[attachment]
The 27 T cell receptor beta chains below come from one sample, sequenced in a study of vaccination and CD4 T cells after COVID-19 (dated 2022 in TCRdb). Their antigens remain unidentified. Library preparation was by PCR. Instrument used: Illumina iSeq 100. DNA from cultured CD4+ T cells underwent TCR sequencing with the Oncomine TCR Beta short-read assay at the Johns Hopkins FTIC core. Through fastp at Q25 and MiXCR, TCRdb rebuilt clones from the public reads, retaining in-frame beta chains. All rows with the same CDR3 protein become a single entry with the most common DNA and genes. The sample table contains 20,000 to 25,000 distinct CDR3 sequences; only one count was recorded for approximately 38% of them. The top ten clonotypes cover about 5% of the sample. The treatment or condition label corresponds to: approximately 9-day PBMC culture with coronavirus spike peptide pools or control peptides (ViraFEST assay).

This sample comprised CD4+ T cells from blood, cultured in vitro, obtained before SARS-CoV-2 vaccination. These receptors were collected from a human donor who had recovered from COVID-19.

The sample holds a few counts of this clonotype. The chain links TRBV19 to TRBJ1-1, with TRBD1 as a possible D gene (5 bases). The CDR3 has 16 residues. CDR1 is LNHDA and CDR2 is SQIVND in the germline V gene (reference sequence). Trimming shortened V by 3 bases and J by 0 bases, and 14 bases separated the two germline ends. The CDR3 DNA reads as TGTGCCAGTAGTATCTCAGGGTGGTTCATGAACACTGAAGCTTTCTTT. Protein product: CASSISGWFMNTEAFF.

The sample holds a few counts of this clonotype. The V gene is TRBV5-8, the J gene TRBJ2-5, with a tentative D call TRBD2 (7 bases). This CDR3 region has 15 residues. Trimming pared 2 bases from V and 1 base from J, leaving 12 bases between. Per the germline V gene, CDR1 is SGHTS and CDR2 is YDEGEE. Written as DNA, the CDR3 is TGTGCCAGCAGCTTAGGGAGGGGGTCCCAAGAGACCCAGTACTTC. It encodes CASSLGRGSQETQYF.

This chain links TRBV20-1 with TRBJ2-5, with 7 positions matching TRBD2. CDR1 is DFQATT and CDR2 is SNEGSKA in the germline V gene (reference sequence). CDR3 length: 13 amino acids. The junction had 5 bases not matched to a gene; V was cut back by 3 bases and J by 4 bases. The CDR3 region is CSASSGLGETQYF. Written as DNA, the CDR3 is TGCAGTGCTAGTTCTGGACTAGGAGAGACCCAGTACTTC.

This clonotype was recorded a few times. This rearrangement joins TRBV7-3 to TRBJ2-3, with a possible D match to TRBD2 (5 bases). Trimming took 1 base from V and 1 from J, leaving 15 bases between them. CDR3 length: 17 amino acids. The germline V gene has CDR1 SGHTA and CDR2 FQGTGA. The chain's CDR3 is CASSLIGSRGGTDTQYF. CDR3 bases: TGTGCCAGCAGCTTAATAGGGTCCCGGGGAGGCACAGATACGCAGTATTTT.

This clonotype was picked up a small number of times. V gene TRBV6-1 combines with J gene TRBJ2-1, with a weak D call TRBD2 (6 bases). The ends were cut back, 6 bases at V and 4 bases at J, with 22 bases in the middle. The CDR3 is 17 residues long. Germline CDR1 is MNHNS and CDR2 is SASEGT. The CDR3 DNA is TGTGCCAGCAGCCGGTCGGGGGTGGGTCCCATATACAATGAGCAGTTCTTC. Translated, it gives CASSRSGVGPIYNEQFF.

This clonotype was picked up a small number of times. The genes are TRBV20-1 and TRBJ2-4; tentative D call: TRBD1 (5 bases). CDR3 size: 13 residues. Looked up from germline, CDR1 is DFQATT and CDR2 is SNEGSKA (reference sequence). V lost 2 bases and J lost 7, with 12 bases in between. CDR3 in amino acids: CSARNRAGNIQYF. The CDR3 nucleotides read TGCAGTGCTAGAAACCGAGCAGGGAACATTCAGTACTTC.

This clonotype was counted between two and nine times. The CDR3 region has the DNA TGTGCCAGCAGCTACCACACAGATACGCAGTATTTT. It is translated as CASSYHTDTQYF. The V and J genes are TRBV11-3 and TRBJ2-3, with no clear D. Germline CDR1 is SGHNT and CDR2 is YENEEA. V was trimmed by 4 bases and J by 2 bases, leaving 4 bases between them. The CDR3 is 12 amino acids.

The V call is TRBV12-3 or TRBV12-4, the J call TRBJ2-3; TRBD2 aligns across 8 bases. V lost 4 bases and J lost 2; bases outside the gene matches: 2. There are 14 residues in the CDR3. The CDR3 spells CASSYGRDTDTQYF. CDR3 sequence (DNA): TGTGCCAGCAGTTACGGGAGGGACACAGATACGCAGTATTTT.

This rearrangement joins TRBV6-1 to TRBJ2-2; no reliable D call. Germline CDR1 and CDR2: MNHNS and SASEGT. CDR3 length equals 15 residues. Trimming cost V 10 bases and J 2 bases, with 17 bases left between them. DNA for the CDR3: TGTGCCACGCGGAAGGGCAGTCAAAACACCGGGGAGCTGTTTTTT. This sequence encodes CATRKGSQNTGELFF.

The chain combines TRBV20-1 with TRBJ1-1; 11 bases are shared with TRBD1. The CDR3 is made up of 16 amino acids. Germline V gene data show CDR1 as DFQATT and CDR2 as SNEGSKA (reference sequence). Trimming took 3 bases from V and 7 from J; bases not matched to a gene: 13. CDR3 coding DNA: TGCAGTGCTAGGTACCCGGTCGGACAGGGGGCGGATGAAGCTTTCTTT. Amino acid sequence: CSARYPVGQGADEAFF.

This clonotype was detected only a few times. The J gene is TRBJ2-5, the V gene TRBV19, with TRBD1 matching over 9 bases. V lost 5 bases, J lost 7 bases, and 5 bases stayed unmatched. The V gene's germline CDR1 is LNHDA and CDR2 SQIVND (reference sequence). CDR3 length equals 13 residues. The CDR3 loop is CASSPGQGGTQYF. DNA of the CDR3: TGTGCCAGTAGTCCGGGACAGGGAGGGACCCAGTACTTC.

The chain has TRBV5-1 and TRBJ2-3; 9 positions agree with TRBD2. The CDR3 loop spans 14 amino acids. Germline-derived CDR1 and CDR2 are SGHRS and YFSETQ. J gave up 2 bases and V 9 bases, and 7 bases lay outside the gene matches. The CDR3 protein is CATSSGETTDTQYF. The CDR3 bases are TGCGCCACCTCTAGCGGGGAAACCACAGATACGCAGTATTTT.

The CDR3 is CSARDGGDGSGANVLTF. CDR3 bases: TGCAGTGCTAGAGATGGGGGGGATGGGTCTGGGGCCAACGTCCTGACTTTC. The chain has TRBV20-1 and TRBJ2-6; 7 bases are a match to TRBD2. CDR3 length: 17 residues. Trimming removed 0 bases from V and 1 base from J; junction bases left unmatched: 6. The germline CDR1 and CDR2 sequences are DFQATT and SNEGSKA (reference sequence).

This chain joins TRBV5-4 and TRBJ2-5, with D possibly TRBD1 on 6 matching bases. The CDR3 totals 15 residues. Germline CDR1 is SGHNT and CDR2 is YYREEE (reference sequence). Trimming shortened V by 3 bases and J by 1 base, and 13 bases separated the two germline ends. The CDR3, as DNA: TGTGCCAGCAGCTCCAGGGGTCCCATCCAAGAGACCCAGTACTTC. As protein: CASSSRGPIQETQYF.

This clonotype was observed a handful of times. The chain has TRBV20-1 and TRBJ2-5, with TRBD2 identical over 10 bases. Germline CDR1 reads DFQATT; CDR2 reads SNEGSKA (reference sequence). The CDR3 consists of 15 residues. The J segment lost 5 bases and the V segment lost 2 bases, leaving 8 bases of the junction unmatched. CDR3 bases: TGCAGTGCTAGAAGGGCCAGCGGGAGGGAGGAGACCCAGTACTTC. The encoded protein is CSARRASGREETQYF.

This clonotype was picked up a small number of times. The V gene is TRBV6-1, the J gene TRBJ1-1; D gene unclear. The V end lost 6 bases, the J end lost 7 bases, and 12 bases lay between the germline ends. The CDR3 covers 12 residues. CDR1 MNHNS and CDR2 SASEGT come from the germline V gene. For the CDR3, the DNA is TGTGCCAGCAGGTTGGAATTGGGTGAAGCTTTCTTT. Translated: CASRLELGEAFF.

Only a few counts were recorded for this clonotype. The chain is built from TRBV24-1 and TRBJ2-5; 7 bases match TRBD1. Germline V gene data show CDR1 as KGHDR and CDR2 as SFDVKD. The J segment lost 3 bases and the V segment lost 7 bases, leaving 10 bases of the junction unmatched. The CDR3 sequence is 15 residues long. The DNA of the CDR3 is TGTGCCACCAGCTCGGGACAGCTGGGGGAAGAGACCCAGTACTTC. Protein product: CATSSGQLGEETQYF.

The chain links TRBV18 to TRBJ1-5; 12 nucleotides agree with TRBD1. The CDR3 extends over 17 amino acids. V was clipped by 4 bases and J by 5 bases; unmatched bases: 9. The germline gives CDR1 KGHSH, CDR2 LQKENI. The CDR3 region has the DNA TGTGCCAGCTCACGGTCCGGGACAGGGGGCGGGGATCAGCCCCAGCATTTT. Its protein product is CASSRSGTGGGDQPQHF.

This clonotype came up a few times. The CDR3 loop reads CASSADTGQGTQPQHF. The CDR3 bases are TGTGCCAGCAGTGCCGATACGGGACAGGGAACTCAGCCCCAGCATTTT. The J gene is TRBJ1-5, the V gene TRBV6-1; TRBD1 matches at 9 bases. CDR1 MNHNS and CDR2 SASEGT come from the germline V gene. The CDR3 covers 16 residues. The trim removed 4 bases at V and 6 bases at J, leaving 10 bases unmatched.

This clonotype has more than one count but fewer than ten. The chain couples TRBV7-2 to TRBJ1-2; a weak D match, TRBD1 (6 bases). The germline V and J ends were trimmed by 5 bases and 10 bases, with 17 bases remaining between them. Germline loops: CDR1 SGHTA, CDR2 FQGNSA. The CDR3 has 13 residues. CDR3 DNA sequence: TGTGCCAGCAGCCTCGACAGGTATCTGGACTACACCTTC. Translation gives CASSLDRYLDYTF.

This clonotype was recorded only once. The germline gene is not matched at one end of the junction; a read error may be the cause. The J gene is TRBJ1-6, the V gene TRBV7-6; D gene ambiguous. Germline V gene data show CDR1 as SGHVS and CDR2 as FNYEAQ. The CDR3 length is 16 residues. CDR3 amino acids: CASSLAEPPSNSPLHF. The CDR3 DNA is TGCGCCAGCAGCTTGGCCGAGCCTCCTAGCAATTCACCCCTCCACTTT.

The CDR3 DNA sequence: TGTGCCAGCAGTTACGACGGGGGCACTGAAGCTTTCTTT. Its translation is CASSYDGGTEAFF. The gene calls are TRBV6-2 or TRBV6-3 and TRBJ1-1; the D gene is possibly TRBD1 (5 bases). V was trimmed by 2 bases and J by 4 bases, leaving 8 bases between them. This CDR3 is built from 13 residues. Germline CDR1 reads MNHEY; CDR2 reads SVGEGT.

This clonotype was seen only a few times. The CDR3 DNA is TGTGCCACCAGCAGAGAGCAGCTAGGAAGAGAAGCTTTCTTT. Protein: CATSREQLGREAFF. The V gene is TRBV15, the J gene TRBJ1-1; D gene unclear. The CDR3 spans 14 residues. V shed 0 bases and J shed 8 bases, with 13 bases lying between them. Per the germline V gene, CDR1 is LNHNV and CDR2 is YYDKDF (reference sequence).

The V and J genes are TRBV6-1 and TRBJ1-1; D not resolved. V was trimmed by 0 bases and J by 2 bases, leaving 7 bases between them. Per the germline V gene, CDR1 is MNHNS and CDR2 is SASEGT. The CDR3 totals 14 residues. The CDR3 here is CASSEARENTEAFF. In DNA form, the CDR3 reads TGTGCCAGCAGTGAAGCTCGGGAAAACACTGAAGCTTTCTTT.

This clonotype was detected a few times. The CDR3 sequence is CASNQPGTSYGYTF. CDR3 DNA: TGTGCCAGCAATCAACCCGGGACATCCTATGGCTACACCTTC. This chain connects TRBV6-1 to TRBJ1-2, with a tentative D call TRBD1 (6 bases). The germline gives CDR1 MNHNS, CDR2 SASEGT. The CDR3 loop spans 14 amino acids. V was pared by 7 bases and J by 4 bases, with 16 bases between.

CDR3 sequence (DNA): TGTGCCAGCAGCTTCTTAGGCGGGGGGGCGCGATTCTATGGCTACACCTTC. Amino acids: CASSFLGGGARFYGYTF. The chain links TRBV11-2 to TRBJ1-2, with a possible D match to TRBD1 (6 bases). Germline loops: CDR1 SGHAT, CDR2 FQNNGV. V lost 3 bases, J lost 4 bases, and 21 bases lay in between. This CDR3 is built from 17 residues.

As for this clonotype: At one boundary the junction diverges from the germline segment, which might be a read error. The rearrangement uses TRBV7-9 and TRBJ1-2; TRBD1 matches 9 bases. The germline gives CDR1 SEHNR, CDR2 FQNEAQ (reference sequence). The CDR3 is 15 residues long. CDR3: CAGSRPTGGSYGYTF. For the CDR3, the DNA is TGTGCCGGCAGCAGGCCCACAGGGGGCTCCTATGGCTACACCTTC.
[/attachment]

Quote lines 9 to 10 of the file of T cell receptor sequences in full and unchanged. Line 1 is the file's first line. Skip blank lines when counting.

This clonotype was counted between two and nine times. The CDR3 region has the DNA TGTGCCAGCAGCTACCACACAGATACGCAGTATTTT. It is translated as CASSYHTDTQYF. The V and J genes are TRBV11-3 and TRBJ2-3, with no clear D. Germline CDR1 is SGHNT and CDR2 is YENEEA. V was trimmed by 4 bases and J by 2 bases, leaving 4 bases between them. The CDR3 is 12 amino acids.

The V call is TRBV12-3 or TRBV12-4, the J call TRBJ2-3; TRBD2 aligns across 8 bases. V lost 4 bases and J lost 2; bases outside the gene matches: 2. There are 14 residues in the CDR3. The CDR3 spells CASSYGRDTDTQYF. CDR3 sequence (DNA): TGTGCCAGCAGTTACGGGAGGGACACAGATACGCAGTATTTT.